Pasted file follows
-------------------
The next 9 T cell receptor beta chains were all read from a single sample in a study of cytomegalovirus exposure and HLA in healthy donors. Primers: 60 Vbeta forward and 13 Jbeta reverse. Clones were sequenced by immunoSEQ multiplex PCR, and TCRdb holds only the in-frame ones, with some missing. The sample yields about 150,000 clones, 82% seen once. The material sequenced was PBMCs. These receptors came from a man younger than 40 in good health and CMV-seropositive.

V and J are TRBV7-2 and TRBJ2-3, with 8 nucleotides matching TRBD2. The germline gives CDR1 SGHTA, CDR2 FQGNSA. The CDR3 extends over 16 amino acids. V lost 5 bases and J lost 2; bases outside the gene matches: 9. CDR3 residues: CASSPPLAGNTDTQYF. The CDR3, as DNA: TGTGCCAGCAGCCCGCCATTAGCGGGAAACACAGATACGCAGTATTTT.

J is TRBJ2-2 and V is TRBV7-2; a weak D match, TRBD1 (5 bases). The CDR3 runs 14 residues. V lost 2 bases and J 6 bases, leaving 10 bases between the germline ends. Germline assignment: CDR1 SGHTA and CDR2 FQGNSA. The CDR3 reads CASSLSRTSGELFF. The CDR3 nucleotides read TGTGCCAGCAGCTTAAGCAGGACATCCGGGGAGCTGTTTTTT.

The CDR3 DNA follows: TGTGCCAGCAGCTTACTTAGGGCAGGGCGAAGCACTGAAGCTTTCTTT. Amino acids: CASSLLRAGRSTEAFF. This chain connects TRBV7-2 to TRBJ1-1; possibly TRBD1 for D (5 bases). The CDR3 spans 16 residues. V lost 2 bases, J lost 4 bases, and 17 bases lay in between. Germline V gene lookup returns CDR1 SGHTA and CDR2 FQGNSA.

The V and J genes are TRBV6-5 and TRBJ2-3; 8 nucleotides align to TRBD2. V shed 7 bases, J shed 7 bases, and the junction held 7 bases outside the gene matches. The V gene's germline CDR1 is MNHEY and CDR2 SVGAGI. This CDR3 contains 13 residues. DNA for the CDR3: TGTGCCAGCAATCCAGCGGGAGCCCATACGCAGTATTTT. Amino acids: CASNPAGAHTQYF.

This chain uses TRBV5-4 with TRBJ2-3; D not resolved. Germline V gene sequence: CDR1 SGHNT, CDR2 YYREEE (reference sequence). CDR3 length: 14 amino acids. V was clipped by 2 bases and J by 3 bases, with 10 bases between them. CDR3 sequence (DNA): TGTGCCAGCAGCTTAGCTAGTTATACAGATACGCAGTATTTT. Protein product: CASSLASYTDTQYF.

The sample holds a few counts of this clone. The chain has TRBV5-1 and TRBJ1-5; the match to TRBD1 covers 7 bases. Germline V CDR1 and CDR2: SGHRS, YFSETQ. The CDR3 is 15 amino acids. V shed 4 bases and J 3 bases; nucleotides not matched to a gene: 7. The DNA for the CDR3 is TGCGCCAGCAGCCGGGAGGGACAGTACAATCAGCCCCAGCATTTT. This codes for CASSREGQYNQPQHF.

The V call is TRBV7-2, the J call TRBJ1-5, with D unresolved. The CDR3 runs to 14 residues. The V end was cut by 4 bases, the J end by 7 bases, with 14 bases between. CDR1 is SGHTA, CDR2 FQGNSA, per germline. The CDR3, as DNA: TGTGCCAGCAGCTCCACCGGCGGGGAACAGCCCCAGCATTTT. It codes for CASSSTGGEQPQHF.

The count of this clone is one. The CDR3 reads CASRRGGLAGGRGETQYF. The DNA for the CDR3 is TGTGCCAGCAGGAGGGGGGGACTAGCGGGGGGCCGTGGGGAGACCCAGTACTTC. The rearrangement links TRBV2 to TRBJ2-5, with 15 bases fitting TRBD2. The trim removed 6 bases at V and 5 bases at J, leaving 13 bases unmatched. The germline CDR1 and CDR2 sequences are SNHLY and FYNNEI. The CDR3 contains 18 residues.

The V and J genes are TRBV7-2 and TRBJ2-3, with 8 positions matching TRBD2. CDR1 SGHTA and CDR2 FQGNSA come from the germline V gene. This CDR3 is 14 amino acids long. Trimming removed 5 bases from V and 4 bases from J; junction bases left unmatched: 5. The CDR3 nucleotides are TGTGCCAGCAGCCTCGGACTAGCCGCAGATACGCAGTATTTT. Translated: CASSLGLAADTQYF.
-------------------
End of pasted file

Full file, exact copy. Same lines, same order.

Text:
The next 9 T cell receptor beta chains were all read from a single sample in a study of cytomegalovirus exposure and HLA in healthy donors. Primers: 60 Vbeta forward and 13 Jbeta reverse. Clones were sequenced by immunoSEQ multiplex PCR, and TCRdb holds only the in-frame ones, with some missing. The sample yields about 150,000 clones, 82% seen once. The material sequenced was PBMCs. These receptors came from a man younger than 40 in good health and CMV-seropositive.

V and J are TRBV7-2 and TRBJ2-3, with 8 nucleotides matching TRBD2. The germline gives CDR1 SGHTA, CDR2 FQGNSA. The CDR3 extends over 16 amino acids. V lost 5 bases and J lost 2; bases outside the gene matches: 9. CDR3 residues: CASSPPLAGNTDTQYF. The CDR3, as DNA: TGTGCCAGCAGCCCGCCATTAGCGGGAAACACAGATACGCAGTATTTT.

J is TRBJ2-2 and V is TRBV7-2; a weak D match, TRBD1 (5 bases). The CDR3 runs 14 residues. V lost 2 bases and J 6 bases, leaving 10 bases between the germline ends. Germline assignment: CDR1 SGHTA and CDR2 FQGNSA. The CDR3 reads CASSLSRTSGELFF. The CDR3 nucleotides read TGTGCCAGCAGCTTAAGCAGGACATCCGGGGAGCTGTTTTTT.

The CDR3 DNA follows: TGTGCCAGCAGCTTACTTAGGGCAGGGCGAAGCACTGAAGCTTTCTTT. Amino acids: CASSLLRAGRSTEAFF. This chain connects TRBV7-2 to TRBJ1-1; possibly TRBD1 for D (5 bases). The CDR3 spans 16 residues. V lost 2 bases, J lost 4 bases, and 17 bases lay in between. Germline V gene lookup returns CDR1 SGHTA and CDR2 FQGNSA.

The V and J genes are TRBV6-5 and TRBJ2-3; 8 nucleotides align to TRBD2. V shed 7 bases, J shed 7 bases, and the junction held 7 bases outside the gene matches. The V gene's germline CDR1 is MNHEY and CDR2 SVGAGI. This CDR3 contains 13 residues. DNA for the CDR3: TGTGCCAGCAATCCAGCGGGAGCCCATACGCAGTATTTT. Amino acids: CASNPAGAHTQYF.

This chain uses TRBV5-4 with TRBJ2-3; D not resolved. Germline V gene sequence: CDR1 SGHNT, CDR2 YYREEE (reference sequence). CDR3 length: 14 amino acids. V was clipped by 2 bases and J by 3 bases, with 10 bases between them. CDR3 sequence (DNA): TGTGCCAGCAGCTTAGCTAGTTATACAGATACGCAGTATTTT. Protein product: CASSLASYTDTQYF.

The sample holds a few counts of this clone. The chain has TRBV5-1 and TRBJ1-5; the match to TRBD1 covers 7 bases. Germline V CDR1 and CDR2: SGHRS, YFSETQ. The CDR3 is 15 amino acids. V shed 4 bases and J 3 bases; nucleotides not matched to a gene: 7. The DNA for the CDR3 is TGCGCCAGCAGCCGGGAGGGACAGTACAATCAGCCCCAGCATTTT. This codes for CASSREGQYNQPQHF.

The V call is TRBV7-2, the J call TRBJ1-5, with D unresolved. The CDR3 runs to 14 residues. The V end was cut by 4 bases, the J end by 7 bases, with 14 bases between. CDR1 is SGHTA, CDR2 FQGNSA, per germline. The CDR3, as DNA: TGTGCCAGCAGCTCCACCGGCGGGGAACAGCCCCAGCATTTT. It codes for CASSSTGGEQPQHF.

The count of this clone is one. The CDR3 reads CASRRGGLAGGRGETQYF. The DNA for the CDR3 is TGTGCCAGCAGGAGGGGGGGACTAGCGGGGGGCCGTGGGGAGACCCAGTACTTC. The rearrangement links TRBV2 to TRBJ2-5, with 15 bases fitting TRBD2. The trim removed 6 bases at V and 5 bases at J, leaving 13 bases unmatched. The germline CDR1 and CDR2 sequences are SNHLY and FYNNEI. The CDR3 contains 18 residues.

The V and J genes are TRBV7-2 and TRBJ2-3, with 8 positions matching TRBD2. CDR1 SGHTA and CDR2 FQGNSA come from the germline V gene. This CDR3 is 14 amino acids long. Trimming removed 5 bases from V and 4 bases from J; junction bases left unmatched: 5. The CDR3 nucleotides are TGTGCCAGCAGCCTCGGACTAGCCGCAGATACGCAGTATTTT. Translated: CASSLGLAADTQYF.